For veterans and their families, Veterans Day means more now than ever before.
"It's a day of remembrance, remember the fallen brothers and sisters still out there, brothers and sisters primarily people making it happen now," said Joe Scala.
Scala is a post-Vietnam Special Unit Navy veteran who served in the 1970s. He's pleased by the way we embrace our veterans today compared to what it was like during the Vietnam War era.
"We're more vested in our veterans, there is more camaraderie for the veterans today, I think," he said.
Chere Pedersen agrees. She is president of Blue Star Moms of Henderson and Boulder City. Her son, Alastair, at 26 years old, has had three tours of duty so far as a combat medic; two in Iraq and one in Afghanistan. "It's a great sense of pride for us," she said.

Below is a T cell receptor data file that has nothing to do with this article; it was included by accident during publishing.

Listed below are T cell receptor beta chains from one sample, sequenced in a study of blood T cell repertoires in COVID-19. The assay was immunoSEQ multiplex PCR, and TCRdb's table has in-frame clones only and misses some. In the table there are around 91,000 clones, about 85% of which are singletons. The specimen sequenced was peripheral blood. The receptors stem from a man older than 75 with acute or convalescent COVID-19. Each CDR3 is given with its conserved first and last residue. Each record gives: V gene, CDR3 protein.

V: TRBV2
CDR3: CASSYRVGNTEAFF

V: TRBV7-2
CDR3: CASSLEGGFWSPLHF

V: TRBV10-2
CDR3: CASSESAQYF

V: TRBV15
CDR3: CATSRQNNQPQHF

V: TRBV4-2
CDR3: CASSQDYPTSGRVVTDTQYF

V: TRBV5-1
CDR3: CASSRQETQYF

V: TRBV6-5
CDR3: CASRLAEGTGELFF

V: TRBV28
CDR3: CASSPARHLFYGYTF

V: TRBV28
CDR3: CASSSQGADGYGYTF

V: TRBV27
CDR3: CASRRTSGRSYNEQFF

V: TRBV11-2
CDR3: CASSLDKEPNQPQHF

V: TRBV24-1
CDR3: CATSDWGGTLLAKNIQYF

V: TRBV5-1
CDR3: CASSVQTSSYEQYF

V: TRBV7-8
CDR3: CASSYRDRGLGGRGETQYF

Pedersen remembers being a military brat and appreciating Veterans Day. But now, as a mother of a veteran, she appreciates the day even more.
"It's great to have a day where we are able to be around each other and be around so many veterans' organizations and those who have served their country," she said.
Both Scala and Pedersen were among the thousands of veterans who participated in the Veterans Day parade on Sunday in downtown Las Vegas. Thousands of others lined the parade route honoring those who served our country.
It was President Woodrow Wilson who in 1919 first declared Nov. 11 as Armistice Day. In 1954, Congress renamed it Veterans Day as it is known today.
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